Thirst for sensationalism led to zombie apocalypse
A zombie outbreak began in Miami last week, but it isnt the kind you think.
These zombies arent endlessly consuming human flesh. Rather, they gorge on sensationalist stories devoid of journalistic value.
The May 26 epidemic began with reports from Miami that a crazed naked man was shot dead while eating his victims face. News outlets reported that the misuse of bath salts was the suspected cause of the mans psychosis. But as soon as the word zombie was tossed into the mix, a strain of unending tabloid consumption began to spread.
Symptoms led to snacking on the occasional follow-up story: A few bites of background on the drugged up face-eater, some juicy pictures of the victims wounds.
Soon after, a buffet of similar stories detailing cannibalism and senseless violence. Then a feeling of remorse set in guilt for having been fully enthralled in the death of one man and the permanent disfiguration of another. The truth started to make the morbid reality of the story too hard to swallow.
Still, the hunger remained.
Perhaps some helpings of hyperbole and humor to fill the void. Jokes go down nice and easy, so help yourself to some memes that compare Miami to scenes from The Walking Dead TV show. Its also instinctual to spread your disease across Facebook and Twitter. One especially sick group in Miami made their own video of a prank zombie attack, which caused one person they were pranking to pull out a gun.
More than a week after the initial incident, zombie apocalypse was still ranked in the top 20 Google Trends hot searches.
But just as many fictional zombie apocalypses were a failed experiment in the name of progress, so too will experimental sensationalism lead to the downfall of useful information, as todays bloodthirsty media consumers will become unable to accurately interpret the world around them.
Even the Centers for Disease Control and Prevention told the Huffington Post, a trusted news source, that no such zombie outbreak existed to their knowledge.
We need to quarantine this pandemic before it spreads to issues like war and drug violence.
If were already desensitized to cannibalism via the zombie craze, whats to stop the media from utilizing pop culture in headlines about massacres in Syria and cartel killings in Mexico? Is that truly what it takes to get us talking about something? This tactic may well be the reason youre still reading this article.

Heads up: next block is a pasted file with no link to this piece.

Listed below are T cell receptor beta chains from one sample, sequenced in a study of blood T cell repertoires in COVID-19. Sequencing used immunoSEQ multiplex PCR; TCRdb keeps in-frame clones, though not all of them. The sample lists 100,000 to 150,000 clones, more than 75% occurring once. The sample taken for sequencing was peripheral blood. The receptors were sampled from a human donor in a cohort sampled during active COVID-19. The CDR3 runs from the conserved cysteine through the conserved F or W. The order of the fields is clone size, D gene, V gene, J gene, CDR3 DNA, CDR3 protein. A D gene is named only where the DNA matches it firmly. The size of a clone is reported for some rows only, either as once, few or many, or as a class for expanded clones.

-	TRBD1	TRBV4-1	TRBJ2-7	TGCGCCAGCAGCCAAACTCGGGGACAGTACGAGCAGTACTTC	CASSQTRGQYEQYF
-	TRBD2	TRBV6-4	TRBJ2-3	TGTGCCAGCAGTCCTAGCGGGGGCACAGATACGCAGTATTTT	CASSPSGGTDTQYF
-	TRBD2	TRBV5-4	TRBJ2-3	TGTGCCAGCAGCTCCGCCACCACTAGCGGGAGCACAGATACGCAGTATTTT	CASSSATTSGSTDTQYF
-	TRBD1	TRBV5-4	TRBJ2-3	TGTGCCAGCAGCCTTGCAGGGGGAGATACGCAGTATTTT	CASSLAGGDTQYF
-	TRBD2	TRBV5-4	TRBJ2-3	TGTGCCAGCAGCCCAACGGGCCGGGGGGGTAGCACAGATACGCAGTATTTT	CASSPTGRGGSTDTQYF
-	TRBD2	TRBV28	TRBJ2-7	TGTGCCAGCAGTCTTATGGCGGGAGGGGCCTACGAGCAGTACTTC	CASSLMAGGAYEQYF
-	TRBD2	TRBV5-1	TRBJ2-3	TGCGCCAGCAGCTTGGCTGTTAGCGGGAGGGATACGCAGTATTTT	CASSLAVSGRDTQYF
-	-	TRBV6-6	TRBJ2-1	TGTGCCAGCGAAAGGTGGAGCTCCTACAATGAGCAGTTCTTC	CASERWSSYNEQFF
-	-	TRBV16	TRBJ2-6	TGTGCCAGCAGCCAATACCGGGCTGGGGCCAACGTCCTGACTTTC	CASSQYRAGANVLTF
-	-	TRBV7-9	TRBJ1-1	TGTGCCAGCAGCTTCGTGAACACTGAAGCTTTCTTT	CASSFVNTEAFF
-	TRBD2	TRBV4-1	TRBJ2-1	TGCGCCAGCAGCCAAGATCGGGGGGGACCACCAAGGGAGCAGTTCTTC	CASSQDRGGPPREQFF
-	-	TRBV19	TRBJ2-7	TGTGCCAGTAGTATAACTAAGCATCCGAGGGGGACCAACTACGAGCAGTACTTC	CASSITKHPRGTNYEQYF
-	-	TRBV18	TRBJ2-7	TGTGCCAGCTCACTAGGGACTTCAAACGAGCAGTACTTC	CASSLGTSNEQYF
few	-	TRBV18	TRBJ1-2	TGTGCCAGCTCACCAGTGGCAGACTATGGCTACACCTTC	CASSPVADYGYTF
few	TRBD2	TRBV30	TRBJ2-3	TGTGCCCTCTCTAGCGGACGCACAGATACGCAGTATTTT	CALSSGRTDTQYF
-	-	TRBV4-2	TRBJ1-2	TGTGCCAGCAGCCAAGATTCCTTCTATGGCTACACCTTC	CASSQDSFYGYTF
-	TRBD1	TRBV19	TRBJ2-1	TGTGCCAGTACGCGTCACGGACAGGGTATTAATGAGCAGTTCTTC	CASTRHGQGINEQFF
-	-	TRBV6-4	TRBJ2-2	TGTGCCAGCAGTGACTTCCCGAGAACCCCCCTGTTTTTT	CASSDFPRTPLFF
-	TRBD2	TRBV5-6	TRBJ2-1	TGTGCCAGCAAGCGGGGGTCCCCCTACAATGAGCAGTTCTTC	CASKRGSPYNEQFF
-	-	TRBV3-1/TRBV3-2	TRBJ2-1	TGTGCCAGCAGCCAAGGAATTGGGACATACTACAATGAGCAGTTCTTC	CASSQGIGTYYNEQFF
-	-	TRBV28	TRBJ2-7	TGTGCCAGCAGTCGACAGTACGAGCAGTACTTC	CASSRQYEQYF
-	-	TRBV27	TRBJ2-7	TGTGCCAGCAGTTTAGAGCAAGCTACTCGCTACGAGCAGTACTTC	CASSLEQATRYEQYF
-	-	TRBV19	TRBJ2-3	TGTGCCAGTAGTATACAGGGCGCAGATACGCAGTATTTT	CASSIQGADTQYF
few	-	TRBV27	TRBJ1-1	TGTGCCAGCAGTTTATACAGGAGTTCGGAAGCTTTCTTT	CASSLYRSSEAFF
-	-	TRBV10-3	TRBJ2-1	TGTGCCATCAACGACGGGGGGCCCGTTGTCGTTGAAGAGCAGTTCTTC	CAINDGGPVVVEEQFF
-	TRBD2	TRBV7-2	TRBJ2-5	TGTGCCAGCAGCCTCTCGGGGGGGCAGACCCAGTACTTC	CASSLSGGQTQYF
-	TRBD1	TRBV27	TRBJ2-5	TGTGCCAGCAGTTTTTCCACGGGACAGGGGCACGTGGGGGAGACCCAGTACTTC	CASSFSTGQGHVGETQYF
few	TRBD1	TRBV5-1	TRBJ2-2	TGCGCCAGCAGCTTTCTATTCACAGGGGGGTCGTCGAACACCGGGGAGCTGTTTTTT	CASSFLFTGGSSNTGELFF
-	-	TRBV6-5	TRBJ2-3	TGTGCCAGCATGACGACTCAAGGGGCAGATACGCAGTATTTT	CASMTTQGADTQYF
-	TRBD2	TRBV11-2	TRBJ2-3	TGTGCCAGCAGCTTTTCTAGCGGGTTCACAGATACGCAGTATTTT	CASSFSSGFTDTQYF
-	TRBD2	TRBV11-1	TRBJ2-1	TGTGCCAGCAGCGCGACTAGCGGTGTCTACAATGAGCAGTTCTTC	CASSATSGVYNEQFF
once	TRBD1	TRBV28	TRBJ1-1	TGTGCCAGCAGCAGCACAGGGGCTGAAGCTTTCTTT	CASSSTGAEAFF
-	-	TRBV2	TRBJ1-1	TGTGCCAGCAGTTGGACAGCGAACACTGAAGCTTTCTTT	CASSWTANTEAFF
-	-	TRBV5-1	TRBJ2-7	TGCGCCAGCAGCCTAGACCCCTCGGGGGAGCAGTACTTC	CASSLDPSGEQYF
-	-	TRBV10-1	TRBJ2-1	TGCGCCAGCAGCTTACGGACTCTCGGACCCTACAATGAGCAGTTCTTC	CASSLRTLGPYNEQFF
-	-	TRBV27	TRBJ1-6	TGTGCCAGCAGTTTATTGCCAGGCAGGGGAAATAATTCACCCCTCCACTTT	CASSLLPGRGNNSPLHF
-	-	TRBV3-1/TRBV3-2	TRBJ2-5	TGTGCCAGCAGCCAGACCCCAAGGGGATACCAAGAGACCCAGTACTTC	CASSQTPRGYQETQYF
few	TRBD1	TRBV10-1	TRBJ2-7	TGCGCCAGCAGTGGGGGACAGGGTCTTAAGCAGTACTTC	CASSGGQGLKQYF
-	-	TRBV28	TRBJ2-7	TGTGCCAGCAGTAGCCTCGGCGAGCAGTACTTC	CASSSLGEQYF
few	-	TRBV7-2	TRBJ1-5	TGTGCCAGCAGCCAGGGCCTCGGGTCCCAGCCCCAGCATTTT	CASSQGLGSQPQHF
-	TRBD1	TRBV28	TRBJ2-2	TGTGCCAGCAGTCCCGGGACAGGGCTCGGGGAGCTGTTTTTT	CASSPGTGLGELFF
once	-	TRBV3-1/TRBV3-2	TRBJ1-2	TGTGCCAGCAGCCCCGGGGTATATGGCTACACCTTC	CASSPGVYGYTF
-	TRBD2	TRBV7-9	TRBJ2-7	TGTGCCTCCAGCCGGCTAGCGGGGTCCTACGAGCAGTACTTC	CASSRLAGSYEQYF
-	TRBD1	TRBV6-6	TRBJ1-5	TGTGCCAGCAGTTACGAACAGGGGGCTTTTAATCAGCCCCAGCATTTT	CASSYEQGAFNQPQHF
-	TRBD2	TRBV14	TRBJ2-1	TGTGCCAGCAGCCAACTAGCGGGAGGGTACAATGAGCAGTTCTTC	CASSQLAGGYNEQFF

Senseless violence happens every day all around us, yet, without some tie to a trending topic (whether relevant or not), it passes by us like white noise. We truly are sick, but there is a cure.
Consumers and producers need a definitive line between news and entertainment, between fact and fiction, between caring and rubbernecking. Without clear distinctions, we might not be ready when civilized society does come crashing down, and we might even cause it.
Get Top Stories Delivered Weekly
More usforacle News Articles
Recent usforacle News Articles
Discuss This Article
MOST POPULAR USFORACLE
GET TOP STORIES DELIVERED WEEKLY
FOLLOW OUR NEWSPAPER
LATEST USFORACLE NEWS
- As USF football surges forward, winless UCF hobbles toward finish line
- USF men's basketball tops Albany for first win of season
- USF professor goes viral for comments on friend requests
- Tampa sees rise in income inequality
- Yogurt, the front-line defense against Type 1 diabetes?
- USF’s new policy not in employees’ best interest
- Open mic discusses impact of suicide
FROM AROUND THE WEB
- The INs and OUTs of a Hospital Stay
- The Movie Studio Reveals New Opportunities for Indie...
- Brighten Your Holidays With LED Lights
- Tell Congress to Protect Paper Investor Reports
- Climb Stairs Without Hurting Yourself
- Is Your Baby Ready for Chewing?
- Millennials Are Determined to Lessen Their Kids' College...
- Organizar Un Maratón De La Película Star...
- Know Your Drug Costs Before You Leave the Doctor's Office
- Shopping for a New Sofa? Keep These Design Tips in Mind